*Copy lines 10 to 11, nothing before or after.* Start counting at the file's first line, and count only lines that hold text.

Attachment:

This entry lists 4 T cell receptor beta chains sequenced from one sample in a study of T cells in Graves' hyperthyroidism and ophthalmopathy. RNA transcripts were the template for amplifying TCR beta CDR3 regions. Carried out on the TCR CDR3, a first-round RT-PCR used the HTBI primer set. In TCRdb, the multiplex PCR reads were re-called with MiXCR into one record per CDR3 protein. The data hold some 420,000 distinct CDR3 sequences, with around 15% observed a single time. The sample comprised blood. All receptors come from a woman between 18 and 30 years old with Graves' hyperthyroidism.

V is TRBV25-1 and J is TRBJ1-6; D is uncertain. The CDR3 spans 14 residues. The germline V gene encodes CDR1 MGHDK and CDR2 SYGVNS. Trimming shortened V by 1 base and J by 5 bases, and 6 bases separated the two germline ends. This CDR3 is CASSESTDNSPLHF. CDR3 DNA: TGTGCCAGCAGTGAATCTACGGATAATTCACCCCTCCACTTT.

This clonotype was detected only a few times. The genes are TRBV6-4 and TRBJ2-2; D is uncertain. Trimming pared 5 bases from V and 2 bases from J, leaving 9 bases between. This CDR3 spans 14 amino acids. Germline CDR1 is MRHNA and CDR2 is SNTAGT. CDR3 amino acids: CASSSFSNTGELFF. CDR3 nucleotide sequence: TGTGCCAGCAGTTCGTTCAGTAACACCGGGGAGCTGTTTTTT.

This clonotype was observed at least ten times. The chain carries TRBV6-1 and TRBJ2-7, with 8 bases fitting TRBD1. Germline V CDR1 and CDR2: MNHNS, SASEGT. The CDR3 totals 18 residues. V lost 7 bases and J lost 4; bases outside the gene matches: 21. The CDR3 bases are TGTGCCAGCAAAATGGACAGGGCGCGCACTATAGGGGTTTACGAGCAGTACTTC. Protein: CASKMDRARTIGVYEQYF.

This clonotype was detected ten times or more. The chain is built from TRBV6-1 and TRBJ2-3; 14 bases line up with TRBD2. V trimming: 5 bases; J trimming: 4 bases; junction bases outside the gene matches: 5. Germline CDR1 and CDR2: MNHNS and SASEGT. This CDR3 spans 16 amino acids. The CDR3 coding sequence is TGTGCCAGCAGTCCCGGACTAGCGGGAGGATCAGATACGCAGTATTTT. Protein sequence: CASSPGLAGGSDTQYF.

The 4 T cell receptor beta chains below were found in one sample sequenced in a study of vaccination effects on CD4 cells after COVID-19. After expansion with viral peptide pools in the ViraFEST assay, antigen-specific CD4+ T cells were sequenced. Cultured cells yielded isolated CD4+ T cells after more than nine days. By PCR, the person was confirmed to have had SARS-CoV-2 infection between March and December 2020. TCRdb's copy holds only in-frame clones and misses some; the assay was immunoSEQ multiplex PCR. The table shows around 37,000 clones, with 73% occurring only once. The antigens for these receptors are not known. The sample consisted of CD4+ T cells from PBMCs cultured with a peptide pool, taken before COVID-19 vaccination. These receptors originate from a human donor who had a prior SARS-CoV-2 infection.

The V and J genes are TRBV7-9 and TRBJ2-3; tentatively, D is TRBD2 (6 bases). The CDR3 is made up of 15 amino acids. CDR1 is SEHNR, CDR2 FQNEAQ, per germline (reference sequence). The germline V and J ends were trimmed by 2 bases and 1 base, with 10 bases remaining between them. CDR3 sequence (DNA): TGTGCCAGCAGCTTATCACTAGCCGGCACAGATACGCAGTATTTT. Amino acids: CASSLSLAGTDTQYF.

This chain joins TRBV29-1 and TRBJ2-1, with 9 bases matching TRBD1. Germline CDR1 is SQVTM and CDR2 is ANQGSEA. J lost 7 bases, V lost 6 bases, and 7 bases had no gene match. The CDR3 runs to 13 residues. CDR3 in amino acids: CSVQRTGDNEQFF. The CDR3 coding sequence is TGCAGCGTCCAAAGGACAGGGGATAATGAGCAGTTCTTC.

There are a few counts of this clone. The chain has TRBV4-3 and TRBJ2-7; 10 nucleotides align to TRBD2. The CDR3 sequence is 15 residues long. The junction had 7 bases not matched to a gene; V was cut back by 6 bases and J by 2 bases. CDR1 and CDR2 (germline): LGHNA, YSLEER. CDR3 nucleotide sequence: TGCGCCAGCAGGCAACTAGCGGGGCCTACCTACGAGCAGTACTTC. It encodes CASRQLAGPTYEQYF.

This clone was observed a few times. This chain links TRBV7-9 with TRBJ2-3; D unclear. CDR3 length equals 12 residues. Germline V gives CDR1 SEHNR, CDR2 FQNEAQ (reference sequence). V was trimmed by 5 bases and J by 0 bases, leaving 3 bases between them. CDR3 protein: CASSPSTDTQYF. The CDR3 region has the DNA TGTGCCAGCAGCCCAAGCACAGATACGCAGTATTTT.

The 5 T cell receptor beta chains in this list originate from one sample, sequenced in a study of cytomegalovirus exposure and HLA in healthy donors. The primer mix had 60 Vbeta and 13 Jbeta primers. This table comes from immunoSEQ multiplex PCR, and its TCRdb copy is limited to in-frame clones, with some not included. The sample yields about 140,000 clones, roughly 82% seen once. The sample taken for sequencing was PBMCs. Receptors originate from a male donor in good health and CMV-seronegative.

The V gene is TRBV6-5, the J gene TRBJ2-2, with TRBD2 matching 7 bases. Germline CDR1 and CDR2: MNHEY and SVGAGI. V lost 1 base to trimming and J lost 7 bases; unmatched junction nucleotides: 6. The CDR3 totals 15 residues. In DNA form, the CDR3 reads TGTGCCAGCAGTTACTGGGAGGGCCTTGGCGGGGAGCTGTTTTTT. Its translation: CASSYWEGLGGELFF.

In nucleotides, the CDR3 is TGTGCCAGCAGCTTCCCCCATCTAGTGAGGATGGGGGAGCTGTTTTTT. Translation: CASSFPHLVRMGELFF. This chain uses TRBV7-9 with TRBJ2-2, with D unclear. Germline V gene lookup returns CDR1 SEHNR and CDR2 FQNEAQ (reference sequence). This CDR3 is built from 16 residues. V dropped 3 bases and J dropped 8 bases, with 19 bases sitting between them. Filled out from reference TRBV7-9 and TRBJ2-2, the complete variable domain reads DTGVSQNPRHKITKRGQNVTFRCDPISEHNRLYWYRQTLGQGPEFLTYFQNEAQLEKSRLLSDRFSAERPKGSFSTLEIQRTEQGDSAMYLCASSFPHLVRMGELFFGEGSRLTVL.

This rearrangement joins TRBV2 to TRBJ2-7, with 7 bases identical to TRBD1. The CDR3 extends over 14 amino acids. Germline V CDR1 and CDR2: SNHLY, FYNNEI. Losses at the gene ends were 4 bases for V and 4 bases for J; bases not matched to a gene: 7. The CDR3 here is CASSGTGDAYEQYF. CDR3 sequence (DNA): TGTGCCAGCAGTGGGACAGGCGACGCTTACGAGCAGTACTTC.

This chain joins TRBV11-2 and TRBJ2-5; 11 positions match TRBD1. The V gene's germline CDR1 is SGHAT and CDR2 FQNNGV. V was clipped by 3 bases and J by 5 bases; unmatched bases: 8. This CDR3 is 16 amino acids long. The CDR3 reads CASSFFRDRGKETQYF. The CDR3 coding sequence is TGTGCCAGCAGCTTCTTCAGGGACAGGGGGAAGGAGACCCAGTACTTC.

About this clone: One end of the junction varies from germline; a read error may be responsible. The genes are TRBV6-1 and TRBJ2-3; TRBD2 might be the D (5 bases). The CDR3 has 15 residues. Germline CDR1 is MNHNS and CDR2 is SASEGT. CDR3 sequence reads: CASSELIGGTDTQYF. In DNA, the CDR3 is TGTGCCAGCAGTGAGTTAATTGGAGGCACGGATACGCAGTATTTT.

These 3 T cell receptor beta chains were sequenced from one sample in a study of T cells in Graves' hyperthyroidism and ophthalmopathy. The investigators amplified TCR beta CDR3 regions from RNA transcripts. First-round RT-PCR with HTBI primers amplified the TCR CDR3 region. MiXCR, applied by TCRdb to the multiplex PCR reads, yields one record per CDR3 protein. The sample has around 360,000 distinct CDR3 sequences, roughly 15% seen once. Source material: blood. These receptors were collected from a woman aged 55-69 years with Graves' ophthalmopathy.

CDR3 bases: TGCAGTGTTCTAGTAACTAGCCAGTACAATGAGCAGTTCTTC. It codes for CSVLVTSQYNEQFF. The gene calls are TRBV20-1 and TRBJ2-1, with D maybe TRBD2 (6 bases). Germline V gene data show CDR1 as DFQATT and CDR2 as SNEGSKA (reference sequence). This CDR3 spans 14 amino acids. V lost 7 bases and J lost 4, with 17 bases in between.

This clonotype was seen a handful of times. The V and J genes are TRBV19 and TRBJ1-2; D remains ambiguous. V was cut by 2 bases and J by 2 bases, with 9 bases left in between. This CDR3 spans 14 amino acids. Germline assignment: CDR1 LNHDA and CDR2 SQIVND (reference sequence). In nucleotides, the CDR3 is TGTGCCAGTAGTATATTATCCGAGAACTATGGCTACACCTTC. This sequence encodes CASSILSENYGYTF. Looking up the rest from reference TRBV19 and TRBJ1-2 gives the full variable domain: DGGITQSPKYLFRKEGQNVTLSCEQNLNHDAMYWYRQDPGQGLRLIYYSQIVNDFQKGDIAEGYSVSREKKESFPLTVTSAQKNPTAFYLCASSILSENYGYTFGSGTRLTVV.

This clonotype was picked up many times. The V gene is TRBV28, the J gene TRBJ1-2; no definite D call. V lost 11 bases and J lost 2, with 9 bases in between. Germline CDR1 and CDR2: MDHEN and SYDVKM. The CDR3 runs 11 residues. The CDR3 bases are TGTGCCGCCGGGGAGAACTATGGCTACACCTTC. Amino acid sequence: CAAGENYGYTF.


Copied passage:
This clone was observed a few times. This chain links TRBV7-9 with TRBJ2-3; D unclear. CDR3 length equals 12 residues. Germline V gives CDR1 SEHNR, CDR2 FQNEAQ (reference sequence). V was trimmed by 5 bases and J by 0 bases, leaving 3 bases between them. CDR3 protein: CASSPSTDTQYF. The CDR3 region has the DNA TGTGCCAGCAGCCCAAGCACAGATACGCAGTATTTT.

The 5 T cell receptor beta chains in this list originate from one sample, sequenced in a study of cytomegalovirus exposure and HLA in healthy donors. The primer mix had 60 Vbeta and 13 Jbeta primers. This table comes from immunoSEQ multiplex PCR, and its TCRdb copy is limited to in-frame clones, with some not included. The sample yields about 140,000 clones, roughly 82% seen once. The sample taken for sequencing was PBMCs. Receptors originate from a male donor in good health and CMV-seronegative.